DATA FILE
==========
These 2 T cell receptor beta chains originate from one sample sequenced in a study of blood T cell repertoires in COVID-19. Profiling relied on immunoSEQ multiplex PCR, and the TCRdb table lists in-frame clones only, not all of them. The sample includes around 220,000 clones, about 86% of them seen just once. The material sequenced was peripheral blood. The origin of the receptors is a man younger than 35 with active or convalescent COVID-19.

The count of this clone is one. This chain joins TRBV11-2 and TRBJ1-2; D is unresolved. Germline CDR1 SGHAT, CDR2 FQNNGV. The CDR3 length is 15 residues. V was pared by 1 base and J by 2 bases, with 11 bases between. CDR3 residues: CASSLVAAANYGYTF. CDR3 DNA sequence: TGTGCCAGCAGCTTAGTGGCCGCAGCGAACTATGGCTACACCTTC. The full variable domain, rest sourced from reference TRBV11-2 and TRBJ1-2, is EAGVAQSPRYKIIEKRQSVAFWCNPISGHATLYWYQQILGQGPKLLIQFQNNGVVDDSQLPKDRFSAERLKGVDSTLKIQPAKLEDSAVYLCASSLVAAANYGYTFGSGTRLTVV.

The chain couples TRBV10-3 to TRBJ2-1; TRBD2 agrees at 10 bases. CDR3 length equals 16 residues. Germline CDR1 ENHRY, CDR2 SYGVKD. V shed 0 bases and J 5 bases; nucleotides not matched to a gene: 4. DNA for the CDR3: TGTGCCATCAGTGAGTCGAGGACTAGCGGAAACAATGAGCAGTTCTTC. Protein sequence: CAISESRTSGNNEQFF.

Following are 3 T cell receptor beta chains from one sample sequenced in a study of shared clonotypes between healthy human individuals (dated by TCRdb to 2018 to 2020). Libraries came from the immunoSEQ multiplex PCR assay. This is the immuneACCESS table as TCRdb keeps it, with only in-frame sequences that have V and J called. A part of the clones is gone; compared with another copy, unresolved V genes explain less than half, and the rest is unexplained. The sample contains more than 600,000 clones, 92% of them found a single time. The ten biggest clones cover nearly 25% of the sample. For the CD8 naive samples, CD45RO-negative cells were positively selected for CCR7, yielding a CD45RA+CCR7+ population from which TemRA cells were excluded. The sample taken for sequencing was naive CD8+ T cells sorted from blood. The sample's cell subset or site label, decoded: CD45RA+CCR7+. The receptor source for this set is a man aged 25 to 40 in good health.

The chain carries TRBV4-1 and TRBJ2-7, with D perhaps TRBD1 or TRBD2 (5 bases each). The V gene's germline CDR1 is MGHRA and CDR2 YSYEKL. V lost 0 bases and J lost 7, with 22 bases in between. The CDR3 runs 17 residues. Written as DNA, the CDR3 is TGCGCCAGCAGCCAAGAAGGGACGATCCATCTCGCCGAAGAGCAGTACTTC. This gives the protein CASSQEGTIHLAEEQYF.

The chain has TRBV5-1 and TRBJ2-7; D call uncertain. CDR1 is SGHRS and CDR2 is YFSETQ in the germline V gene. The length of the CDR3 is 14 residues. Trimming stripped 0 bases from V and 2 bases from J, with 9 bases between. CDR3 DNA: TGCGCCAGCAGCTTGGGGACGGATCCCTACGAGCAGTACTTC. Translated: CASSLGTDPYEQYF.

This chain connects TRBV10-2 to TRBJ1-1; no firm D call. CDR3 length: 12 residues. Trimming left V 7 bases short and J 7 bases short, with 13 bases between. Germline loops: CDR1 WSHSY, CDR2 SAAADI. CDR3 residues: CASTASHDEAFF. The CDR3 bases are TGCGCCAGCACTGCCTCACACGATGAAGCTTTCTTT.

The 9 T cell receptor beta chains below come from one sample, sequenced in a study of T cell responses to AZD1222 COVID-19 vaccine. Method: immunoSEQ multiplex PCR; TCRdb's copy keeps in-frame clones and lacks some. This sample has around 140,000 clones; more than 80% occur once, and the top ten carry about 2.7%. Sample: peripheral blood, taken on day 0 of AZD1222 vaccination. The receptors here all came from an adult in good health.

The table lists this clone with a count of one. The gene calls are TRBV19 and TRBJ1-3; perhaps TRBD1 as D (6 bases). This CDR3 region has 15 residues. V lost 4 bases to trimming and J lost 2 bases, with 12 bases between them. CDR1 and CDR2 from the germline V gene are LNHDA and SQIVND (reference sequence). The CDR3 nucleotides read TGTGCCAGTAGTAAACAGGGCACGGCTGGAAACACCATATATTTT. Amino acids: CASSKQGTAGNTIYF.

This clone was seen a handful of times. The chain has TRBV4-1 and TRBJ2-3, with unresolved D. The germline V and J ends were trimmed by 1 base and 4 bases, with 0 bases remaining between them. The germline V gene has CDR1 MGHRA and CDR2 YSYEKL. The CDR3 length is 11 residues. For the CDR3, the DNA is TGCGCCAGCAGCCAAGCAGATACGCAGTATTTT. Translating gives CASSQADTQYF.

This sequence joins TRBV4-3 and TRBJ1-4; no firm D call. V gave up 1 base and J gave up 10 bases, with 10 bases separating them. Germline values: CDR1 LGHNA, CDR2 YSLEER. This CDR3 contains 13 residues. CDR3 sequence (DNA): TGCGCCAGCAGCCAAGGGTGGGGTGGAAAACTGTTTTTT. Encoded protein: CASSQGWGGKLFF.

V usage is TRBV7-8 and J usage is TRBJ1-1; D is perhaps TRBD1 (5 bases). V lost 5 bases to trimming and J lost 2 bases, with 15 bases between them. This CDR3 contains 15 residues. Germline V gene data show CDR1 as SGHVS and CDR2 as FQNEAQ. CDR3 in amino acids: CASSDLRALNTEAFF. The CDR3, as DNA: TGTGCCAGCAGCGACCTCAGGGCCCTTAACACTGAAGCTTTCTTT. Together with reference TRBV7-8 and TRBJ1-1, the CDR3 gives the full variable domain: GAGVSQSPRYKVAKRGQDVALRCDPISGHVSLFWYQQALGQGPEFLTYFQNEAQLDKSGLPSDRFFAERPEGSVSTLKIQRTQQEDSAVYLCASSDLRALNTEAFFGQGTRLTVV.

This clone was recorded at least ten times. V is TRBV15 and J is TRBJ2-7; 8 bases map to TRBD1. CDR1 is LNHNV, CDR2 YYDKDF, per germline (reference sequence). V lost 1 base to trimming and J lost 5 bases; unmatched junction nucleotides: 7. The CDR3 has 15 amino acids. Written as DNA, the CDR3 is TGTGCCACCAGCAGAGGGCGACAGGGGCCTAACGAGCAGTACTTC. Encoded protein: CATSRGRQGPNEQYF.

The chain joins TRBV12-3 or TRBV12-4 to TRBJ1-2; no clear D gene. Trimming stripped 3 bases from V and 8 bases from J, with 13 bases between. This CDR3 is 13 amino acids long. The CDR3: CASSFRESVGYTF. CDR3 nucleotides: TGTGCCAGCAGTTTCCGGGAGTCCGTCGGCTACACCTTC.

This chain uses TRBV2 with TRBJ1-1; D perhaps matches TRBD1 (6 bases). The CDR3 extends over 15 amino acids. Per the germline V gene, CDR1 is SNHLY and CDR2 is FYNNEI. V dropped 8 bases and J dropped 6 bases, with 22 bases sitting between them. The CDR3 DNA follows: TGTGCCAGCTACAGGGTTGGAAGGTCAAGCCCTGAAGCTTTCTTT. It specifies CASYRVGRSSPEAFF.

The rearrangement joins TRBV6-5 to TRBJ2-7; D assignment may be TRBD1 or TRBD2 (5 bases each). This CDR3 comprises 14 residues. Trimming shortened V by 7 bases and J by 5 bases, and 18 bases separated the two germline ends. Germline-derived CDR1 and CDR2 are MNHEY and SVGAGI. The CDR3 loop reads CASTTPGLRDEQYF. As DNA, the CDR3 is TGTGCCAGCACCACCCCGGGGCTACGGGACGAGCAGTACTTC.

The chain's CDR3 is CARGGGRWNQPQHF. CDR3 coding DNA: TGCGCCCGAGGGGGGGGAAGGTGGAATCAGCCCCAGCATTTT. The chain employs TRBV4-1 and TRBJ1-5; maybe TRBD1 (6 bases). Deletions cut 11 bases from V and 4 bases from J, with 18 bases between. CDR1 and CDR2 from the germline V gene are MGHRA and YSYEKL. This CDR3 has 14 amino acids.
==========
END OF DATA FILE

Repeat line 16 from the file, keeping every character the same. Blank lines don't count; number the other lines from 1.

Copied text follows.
The rearrangement joins TRBV6-5 to TRBJ2-7; D assignment may be TRBD1 or TRBD2 (5 bases each). This CDR3 comprises 14 residues. Trimming shortened V by 7 bases and J by 5 bases, and 18 bases separated the two germline ends. Germline-derived CDR1 and CDR2 are MNHEY and SVGAGI. The CDR3 loop reads CASTTPGLRDEQYF. As DNA, the CDR3 is TGTGCCAGCACCACCCCGGGGCTACGGGACGAGCAGTACTTC.